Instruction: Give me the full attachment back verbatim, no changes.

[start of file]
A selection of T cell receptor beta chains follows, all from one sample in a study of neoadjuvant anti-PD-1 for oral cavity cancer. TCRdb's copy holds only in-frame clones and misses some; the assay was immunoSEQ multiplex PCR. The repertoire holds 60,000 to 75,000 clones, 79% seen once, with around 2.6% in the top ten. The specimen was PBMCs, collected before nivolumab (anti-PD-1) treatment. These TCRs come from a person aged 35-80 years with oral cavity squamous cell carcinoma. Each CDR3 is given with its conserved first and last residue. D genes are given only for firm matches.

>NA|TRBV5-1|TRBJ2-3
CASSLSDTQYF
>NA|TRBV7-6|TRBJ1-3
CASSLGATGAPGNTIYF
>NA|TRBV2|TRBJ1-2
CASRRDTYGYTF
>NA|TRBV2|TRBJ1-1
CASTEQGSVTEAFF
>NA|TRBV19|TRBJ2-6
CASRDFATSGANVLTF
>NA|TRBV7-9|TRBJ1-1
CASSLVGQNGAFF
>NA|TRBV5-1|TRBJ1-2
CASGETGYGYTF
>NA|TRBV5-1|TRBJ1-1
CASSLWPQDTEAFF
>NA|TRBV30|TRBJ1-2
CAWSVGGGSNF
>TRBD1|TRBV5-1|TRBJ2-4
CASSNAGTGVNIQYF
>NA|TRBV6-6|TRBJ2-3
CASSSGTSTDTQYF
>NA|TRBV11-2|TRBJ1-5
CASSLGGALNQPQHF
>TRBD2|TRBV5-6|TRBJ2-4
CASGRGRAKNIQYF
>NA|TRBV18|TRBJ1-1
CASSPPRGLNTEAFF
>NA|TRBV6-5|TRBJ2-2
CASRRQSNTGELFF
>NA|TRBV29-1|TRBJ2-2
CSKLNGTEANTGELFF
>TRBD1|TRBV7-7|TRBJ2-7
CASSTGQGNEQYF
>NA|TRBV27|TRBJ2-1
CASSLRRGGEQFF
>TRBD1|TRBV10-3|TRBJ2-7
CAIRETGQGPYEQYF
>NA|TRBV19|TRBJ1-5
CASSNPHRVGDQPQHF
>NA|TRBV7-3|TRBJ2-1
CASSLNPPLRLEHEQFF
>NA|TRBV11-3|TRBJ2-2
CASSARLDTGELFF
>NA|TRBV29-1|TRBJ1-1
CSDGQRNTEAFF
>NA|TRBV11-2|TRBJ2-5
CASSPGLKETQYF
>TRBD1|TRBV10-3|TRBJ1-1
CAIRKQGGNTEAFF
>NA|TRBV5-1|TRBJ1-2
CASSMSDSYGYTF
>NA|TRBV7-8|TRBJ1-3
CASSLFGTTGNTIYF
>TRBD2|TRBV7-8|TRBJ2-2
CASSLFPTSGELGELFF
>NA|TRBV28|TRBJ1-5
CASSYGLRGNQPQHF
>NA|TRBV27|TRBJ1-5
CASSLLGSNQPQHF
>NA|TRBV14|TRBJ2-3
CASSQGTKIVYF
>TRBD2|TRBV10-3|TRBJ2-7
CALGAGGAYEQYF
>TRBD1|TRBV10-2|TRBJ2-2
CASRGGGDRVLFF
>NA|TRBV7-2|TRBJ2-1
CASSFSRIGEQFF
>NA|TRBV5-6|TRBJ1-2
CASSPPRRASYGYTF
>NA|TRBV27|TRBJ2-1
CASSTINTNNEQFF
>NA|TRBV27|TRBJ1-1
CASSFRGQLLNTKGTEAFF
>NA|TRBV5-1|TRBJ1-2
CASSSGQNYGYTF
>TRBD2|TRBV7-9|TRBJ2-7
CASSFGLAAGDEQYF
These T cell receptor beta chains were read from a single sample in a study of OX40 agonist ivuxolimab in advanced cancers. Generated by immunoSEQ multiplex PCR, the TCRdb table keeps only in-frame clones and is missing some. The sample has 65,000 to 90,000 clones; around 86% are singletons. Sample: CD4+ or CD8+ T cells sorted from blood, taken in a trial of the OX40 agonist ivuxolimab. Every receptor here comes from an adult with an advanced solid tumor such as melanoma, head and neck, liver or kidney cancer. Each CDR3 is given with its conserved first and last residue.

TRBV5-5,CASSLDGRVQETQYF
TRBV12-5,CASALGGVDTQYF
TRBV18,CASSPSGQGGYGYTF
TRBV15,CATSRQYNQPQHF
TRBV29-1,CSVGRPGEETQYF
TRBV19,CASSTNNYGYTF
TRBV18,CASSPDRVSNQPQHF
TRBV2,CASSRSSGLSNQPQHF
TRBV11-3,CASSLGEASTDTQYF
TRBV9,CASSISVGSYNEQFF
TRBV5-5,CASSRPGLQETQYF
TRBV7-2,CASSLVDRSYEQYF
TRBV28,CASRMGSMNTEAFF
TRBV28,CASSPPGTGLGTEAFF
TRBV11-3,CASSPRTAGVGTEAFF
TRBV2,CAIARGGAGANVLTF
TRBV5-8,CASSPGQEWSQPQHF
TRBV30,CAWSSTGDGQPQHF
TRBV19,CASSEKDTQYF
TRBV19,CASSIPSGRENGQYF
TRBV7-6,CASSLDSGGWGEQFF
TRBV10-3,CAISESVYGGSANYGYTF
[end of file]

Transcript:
A selection of T cell receptor beta chains follows, all from one sample in a study of neoadjuvant anti-PD-1 for oral cavity cancer. TCRdb's copy holds only in-frame clones and misses some; the assay was immunoSEQ multiplex PCR. The repertoire holds 60,000 to 75,000 clones, 79% seen once, with around 2.6% in the top ten. The specimen was PBMCs, collected before nivolumab (anti-PD-1) treatment. These TCRs come from a person aged 35-80 years with oral cavity squamous cell carcinoma. Each CDR3 is given with its conserved first and last residue. D genes are given only for firm matches.

>NA|TRBV5-1|TRBJ2-3
CASSLSDTQYF
>NA|TRBV7-6|TRBJ1-3
CASSLGATGAPGNTIYF
>NA|TRBV2|TRBJ1-2
CASRRDTYGYTF
>NA|TRBV2|TRBJ1-1
CASTEQGSVTEAFF
>NA|TRBV19|TRBJ2-6
CASRDFATSGANVLTF
>NA|TRBV7-9|TRBJ1-1
CASSLVGQNGAFF
>NA|TRBV5-1|TRBJ1-2
CASGETGYGYTF
>NA|TRBV5-1|TRBJ1-1
CASSLWPQDTEAFF
>NA|TRBV30|TRBJ1-2
CAWSVGGGSNF
>TRBD1|TRBV5-1|TRBJ2-4
CASSNAGTGVNIQYF
>NA|TRBV6-6|TRBJ2-3
CASSSGTSTDTQYF
>NA|TRBV11-2|TRBJ1-5
CASSLGGALNQPQHF
>TRBD2|TRBV5-6|TRBJ2-4
CASGRGRAKNIQYF
>NA|TRBV18|TRBJ1-1
CASSPPRGLNTEAFF
>NA|TRBV6-5|TRBJ2-2
CASRRQSNTGELFF
>NA|TRBV29-1|TRBJ2-2
CSKLNGTEANTGELFF
>TRBD1|TRBV7-7|TRBJ2-7
CASSTGQGNEQYF
>NA|TRBV27|TRBJ2-1
CASSLRRGGEQFF
>TRBD1|TRBV10-3|TRBJ2-7
CAIRETGQGPYEQYF
>NA|TRBV19|TRBJ1-5
CASSNPHRVGDQPQHF
>NA|TRBV7-3|TRBJ2-1
CASSLNPPLRLEHEQFF
>NA|TRBV11-3|TRBJ2-2
CASSARLDTGELFF
>NA|TRBV29-1|TRBJ1-1
CSDGQRNTEAFF
>NA|TRBV11-2|TRBJ2-5
CASSPGLKETQYF
>TRBD1|TRBV10-3|TRBJ1-1
CAIRKQGGNTEAFF
>NA|TRBV5-1|TRBJ1-2
CASSMSDSYGYTF
>NA|TRBV7-8|TRBJ1-3
CASSLFGTTGNTIYF
>TRBD2|TRBV7-8|TRBJ2-2
CASSLFPTSGELGELFF
>NA|TRBV28|TRBJ1-5
CASSYGLRGNQPQHF
>NA|TRBV27|TRBJ1-5
CASSLLGSNQPQHF
>NA|TRBV14|TRBJ2-3
CASSQGTKIVYF
>TRBD2|TRBV10-3|TRBJ2-7
CALGAGGAYEQYF
>TRBD1|TRBV10-2|TRBJ2-2
CASRGGGDRVLFF
>NA|TRBV7-2|TRBJ2-1
CASSFSRIGEQFF
>NA|TRBV5-6|TRBJ1-2
CASSPPRRASYGYTF
>NA|TRBV27|TRBJ2-1
CASSTINTNNEQFF
>NA|TRBV27|TRBJ1-1
CASSFRGQLLNTKGTEAFF
>NA|TRBV5-1|TRBJ1-2
CASSSGQNYGYTF
>TRBD2|TRBV7-9|TRBJ2-7
CASSFGLAAGDEQYF
These T cell receptor beta chains were read from a single sample in a study of OX40 agonist ivuxolimab in advanced cancers. Generated by immunoSEQ multiplex PCR, the TCRdb table keeps only in-frame clones and is missing some. The sample has 65,000 to 90,000 clones; around 86% are singletons. Sample: CD4+ or CD8+ T cells sorted from blood, taken in a trial of the OX40 agonist ivuxolimab. Every receptor here comes from an adult with an advanced solid tumor such as melanoma, head and neck, liver or kidney cancer. Each CDR3 is given with its conserved first and last residue.

TRBV5-5,CASSLDGRVQETQYF
TRBV12-5,CASALGGVDTQYF
TRBV18,CASSPSGQGGYGYTF
TRBV15,CATSRQYNQPQHF
TRBV29-1,CSVGRPGEETQYF
TRBV19,CASSTNNYGYTF
TRBV18,CASSPDRVSNQPQHF
TRBV2,CASSRSSGLSNQPQHF
TRBV11-3,CASSLGEASTDTQYF
TRBV9,CASSISVGSYNEQFF
TRBV5-5,CASSRPGLQETQYF
TRBV7-2,CASSLVDRSYEQYF
TRBV28,CASRMGSMNTEAFF
TRBV28,CASSPPGTGLGTEAFF
TRBV11-3,CASSPRTAGVGTEAFF
TRBV2,CAIARGGAGANVLTF
TRBV5-8,CASSPGQEWSQPQHF
TRBV30,CAWSSTGDGQPQHF
TRBV19,CASSEKDTQYF
TRBV19,CASSIPSGRENGQYF
TRBV7-6,CASSLDSGGWGEQFF
TRBV10-3,CAISESVYGGSANYGYTF